Morocco

Critically Insufficient4°C+
World
Commitments with this rating fall well outside the fair share range and are not at all consistent with holding warming to below 2°C let alone with the Paris Agreement’s stronger 1.5°C limit. If all government targets were in this range, warming would exceed 4°C.
Highly insufficient< 4°C
World
Commitments with this rating fall outside the fair share range and are not at all consistent with holding warming to below 2°C let alone with the Paris Agreement’s stronger 1.5°C limit. If all government targets were in this range, warming would reach between 3°C and 4°C.
Insufficient< 3°C
World
Commitments with this rating are in the least stringent part of their fair share range and not consistent with holding warming below 2°C let alone with the Paris Agreement’s stronger 1.5°C limit. If all government targets were in this range, warming would reach over 2°C and up to 3°C.
2°C Compatible< 2°C
World
Commitments with this rating are consistent with the 2009 Copenhagen 2°C goal and therefore fall within the country’s fair share range, but are not fully consistent with the Paris Agreement. If all government targets were in this range, warming could be held below, but not well below, 2°C and still be too high to be consistent with the Paris Agreement 1.5°C limit.
1.5°C Paris Agreement Compatible< 1.5°C
World
This rating indicates that a government’s efforts are in the most stringent part of its fair share range: it is consistent with the Paris Agreement’s 1.5°C limit.
Role model<< 1.5°C
World
This rating indicates that a government’s efforts are more ambitious than what is considered a fair contribution: it is more than consistent with the Paris Agreement’s 1.5°C limit.

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Overview

Morocco is one of only two countries the CAT gives our highest, “1.5˚C Paris Agreement-compatible” rating—out of the 32 countries we rate. This rating means that Morocco’s unconditional Paris Agreement climate commitment in 2030, even while it allows the country’s total emissions to increase, is consistent with limiting global warming to 1.5°C. Morocco’s conditional climate commitment goes even further by stopping greenhouse gas emission growth altogether.

While its unconditional Paris Agreement pledge, if achieved, would begin to slow the growth of emissions, it will take increased international financial support for Morocco to bring GHGs to a halt, as stated in its conditional pledge. Morocco’s planned climate action under its National Energy Strategy—which aims to achieve the Paris pledge—includes implementing an ambitious target of 42% installed electricity production capacity from renewable energy by 2020, increasing to 52% by 2030. Morocco is on track to meet these 2020 renewables target and is at an advanced planning stage to meet its 2030 target.

However, Morocco is still planning to expand coal-fired power generation, which is out of step with decreasing technology costs for renewable energy systems. Achieving the Paris Agreement goals requires phasing out coal for power generation by 2050 latest and much earlier in many regions. A shift away from coal is essential for Morocco to achieve its 2030 Paris Agreement targets and the longer-term emission reductions, and avoid creating stranded assets in carbon intensive infrastructure.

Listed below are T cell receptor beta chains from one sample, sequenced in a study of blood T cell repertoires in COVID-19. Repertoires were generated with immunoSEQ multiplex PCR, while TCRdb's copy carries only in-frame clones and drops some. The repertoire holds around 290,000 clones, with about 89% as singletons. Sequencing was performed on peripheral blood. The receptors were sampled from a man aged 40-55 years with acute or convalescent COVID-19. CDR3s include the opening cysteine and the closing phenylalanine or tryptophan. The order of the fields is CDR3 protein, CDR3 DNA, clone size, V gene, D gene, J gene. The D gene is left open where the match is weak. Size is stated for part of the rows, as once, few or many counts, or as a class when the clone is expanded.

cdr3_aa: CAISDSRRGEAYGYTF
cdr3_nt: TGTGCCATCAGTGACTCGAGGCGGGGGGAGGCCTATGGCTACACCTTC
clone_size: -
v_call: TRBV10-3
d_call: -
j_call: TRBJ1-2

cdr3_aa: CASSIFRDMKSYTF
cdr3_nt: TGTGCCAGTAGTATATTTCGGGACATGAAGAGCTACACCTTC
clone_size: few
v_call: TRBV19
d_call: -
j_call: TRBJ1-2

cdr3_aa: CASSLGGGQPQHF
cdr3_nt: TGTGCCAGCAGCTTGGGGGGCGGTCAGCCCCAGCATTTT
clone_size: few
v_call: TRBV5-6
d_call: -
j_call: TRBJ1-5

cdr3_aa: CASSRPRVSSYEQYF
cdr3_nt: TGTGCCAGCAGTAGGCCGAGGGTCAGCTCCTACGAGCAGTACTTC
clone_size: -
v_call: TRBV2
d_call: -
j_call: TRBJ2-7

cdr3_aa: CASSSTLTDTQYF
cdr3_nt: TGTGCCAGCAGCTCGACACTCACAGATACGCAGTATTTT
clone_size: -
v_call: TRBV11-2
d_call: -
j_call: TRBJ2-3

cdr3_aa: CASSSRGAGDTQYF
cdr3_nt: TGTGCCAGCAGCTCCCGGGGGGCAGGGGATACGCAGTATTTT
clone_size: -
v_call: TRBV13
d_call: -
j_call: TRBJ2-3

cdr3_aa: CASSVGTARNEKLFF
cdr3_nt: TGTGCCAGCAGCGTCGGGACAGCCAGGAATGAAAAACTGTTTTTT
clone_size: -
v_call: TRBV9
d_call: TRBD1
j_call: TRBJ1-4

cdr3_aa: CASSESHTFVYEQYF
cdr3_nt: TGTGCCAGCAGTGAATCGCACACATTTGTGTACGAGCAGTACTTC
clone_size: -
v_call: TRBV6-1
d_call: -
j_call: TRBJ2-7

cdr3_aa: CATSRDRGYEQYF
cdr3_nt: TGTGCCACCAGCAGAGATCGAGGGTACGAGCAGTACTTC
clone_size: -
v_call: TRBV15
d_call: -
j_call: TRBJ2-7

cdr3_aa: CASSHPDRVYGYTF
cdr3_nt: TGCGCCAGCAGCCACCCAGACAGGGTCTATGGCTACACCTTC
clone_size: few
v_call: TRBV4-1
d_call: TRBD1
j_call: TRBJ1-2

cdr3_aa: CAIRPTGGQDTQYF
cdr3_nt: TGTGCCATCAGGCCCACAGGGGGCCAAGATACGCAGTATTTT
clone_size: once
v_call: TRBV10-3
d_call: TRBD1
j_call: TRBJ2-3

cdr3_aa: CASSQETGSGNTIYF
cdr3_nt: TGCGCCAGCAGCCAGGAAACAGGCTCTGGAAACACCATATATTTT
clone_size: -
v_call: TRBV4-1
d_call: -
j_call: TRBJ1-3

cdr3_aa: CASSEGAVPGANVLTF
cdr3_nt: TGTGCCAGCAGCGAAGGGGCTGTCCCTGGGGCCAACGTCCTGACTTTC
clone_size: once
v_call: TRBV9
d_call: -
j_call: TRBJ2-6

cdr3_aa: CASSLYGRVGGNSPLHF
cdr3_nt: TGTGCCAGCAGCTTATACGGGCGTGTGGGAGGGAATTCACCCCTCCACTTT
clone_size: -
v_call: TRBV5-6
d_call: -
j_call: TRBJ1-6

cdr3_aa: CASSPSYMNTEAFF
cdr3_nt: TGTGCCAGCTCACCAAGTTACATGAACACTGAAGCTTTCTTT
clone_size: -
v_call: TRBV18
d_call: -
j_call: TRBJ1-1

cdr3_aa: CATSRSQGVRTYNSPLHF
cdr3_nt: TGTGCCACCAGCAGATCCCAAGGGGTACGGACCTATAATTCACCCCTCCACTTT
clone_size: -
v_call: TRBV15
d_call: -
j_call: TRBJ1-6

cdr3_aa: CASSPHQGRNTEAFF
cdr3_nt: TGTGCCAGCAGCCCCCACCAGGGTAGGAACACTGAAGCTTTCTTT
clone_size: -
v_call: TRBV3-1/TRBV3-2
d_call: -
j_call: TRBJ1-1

Morocco’s Nationally Determined Contribution (NDC) contains a target of reducing GHG emissions including land use, land use change and forestry (LULUCF) by 17% below business as usual (BAU) by 2030. With sufficient international support, Morocco aims to further decrease emissions by 42% below BAU by 2030. Excluding emissions reduction contributions from agriculture, forestry and other land use (AFOLU1), Morocco targets unconditional GHG emissions reductions of 13% below BAU by 2030 (conditional reduction of 34% below BAU by 2030).

We calculate the absolute GHG emissions level, excluding LULUCF emissions, resulting from the unconditional and conditional NDC emission reduction targets in 2030 to be 145 MtCO2e and 107 MtCO2e, respectively. The “1.5°C Paris Agreement compatible” rating indicates that Morocco’s climate commitment in 2030 is consistent with holding warming well below 2°C, and limiting warming to 1.5°C. Morocco’s commitment does not require other countries to make comparably deeper reductions or greater effort, and is in the most stringent part of its fair share range.

Morocco’s NDC submission includes detailed information on activities currently under implementation and planned measures to achieve its unconditional and conditional NDC targets. The CAT has assessed in detail the impact of mitigation actions currently under implementation for Morocco. We find it very close to meeting its unconditional NDC targets under current policies due to the ambitious capacity extension of solar, wind and hydro energy.

However, it would need to implement additional policies to reach its conditional NDC target by 2030. Morocco is expanding its coal-fired power generation, despite minimal coal reserves in the region (Le Matin 2016). If the CAT were to rate Morocco’s projected emissions levels in 2030 under current policies, we would also rate Morocco “1.5°C compatible”.

1 | In addition to emissions associated with the LULUCF sector, there are agricultural practices such as burning of crop residues, fertilizer application, and emissions related to livestock which produce emissions. In 2006, The UNFCCC merged these emissions under one sector named AFOLU (Agriculture, Forestry and Other Land Use).

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